Appalachian Spring Bids Georgetown Farewell

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On the last day in their Georgetown store, June 24, Polly and David Brooks. Photo by Robert Devaney.

During the winter holiday season, walking past the Appalachian Spring store in Georgetown could be a joy. The storefront at 1415 Wisconsin Avenue would display Christmas tree ornaments in a variety of vivid colors.

Sadly, the store display will no longer brighten up those cold and dark nights — at least not in Georgetown. David and Polly Brooks have closed their Georgetown store, the original location of Appalachian Spring, which has showcased American craft since 1968. On Saturday, June 24, the store had a moving sale, with items marked down between 20 and 50 percent.

Georgetown is the most wonderful part of D.C. Its a conscious community.”

— Polly Brooks

According to David Brooks, the decision to close the Georgetown store came from an imbalance between sales and the cost of doing business in Georgetown. “Our business doesn’t operate on a huge margin,” he said. The previous lease lasted a long time and the rent increase that went with a renewed lease was prohibitive. The couple thought that it made sense to focus on the other branches of their business, in Union Station, Reston Town Center and Congressional Plaza in Rockville, Maryland.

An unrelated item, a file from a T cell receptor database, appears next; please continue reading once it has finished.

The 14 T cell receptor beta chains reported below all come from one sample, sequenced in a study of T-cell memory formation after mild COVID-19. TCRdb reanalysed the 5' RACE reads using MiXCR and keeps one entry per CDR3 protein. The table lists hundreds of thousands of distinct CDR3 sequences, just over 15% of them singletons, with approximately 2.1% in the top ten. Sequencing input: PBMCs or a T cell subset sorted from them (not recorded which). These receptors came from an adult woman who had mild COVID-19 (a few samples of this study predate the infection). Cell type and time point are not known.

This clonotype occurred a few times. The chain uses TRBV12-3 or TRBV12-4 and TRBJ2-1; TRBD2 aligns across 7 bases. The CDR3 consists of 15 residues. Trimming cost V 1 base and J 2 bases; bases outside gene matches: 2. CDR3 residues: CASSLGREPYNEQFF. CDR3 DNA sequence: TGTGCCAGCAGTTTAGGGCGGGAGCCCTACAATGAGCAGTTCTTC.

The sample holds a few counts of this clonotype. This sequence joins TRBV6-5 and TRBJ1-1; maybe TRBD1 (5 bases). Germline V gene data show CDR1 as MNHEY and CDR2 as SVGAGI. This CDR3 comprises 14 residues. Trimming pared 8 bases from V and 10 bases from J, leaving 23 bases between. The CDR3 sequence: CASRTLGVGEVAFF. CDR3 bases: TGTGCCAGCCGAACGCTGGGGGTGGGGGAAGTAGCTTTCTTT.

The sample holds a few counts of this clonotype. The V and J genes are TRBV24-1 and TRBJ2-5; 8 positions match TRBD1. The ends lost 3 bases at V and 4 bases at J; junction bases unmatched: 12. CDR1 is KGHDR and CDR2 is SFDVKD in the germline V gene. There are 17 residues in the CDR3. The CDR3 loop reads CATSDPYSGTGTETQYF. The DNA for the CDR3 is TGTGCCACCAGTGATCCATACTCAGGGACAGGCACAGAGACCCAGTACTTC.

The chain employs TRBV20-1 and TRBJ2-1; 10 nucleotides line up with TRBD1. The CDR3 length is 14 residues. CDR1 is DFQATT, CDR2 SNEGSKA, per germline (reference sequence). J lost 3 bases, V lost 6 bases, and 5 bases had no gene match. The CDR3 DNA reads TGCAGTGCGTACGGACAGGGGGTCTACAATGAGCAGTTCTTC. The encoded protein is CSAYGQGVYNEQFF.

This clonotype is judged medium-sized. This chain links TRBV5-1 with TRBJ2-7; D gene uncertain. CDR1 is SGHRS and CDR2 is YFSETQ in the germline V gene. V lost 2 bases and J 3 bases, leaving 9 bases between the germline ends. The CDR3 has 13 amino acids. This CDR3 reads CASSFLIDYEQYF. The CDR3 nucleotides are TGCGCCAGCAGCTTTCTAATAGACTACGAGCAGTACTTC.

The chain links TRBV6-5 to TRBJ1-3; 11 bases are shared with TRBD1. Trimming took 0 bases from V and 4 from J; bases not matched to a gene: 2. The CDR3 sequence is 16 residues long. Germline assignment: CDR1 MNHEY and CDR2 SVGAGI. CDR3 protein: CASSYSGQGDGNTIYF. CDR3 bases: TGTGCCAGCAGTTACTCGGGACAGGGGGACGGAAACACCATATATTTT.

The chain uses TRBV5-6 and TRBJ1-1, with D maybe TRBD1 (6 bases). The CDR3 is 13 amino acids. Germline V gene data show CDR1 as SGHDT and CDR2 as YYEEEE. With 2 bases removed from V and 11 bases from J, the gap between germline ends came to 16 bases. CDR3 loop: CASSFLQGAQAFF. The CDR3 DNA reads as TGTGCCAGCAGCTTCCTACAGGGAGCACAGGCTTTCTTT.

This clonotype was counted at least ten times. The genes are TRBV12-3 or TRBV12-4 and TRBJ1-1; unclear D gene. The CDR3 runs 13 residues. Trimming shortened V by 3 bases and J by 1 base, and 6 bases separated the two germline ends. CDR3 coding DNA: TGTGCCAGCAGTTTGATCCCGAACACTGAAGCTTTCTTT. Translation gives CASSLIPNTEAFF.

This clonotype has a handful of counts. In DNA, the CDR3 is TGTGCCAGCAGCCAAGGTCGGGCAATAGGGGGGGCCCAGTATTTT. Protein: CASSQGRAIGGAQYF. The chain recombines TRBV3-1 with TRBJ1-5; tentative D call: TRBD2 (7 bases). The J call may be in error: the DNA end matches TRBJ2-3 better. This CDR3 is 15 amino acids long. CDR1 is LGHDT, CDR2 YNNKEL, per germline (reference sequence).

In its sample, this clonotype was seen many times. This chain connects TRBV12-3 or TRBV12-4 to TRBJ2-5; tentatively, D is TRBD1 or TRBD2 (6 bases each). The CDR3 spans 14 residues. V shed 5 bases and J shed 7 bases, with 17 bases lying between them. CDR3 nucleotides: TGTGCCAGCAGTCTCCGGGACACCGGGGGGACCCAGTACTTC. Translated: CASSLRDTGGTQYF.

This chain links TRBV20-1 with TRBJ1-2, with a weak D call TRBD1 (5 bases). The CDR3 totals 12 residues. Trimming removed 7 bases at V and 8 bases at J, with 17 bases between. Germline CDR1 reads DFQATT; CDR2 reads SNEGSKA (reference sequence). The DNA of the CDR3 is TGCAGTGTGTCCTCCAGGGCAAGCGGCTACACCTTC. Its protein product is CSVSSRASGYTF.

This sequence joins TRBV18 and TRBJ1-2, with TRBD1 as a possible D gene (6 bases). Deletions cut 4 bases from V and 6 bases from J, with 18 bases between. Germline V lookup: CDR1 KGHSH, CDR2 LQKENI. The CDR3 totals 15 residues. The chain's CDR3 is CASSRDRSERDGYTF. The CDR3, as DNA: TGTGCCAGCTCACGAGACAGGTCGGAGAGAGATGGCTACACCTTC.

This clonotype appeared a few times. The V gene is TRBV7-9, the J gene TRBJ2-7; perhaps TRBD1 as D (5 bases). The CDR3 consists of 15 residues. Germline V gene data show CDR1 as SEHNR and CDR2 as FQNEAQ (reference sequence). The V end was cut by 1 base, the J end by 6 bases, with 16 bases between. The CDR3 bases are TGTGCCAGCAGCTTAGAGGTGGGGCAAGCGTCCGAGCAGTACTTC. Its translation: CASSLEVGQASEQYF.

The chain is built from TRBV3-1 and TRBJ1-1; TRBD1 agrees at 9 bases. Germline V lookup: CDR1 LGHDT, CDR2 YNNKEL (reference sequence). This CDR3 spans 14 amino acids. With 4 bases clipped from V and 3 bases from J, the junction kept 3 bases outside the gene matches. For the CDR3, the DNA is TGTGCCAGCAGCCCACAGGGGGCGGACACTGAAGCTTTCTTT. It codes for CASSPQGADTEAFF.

David and Polly Brooks have fond memories of their time in Georgetown. When President Richard Nixon went to China, the gifts he carried with him all came from Appalachian Spring. Another high point was when actress Julie Christie, known for her role in “McCabe & Mrs. Miller,” shopped at the store. “We feel very fortunate to have that environment for all those years,” said David. “Georgetown is the most wonderful part of D.C.,” added Polly. “It’s a conscious community.”

David and Polly Brooks met in North Carolina, where David grew up. Not craftspeople themselves, they truly appreciate high-quality pieces.

Appalachian Spring started out as Polly Brooks’s vision. Having grown up in West Virginia, she was familiar with the excellent work of potters, quilters and metalworkers. When she came to Washington, D.C., in the 1960s, however, she noticed that the works of American craftspeople weren’t being recognized; the items being showcased were European imports. She wanted to change that.

Polly Brooks’s vision to shine a spotlight on American crafts doesn’t stop there, even with the Georgetown store closing. Over the years, strong connections have formed with a very enthusiastic and supportive customer base, along with staff and craftspeople who have been working with the couple for years.

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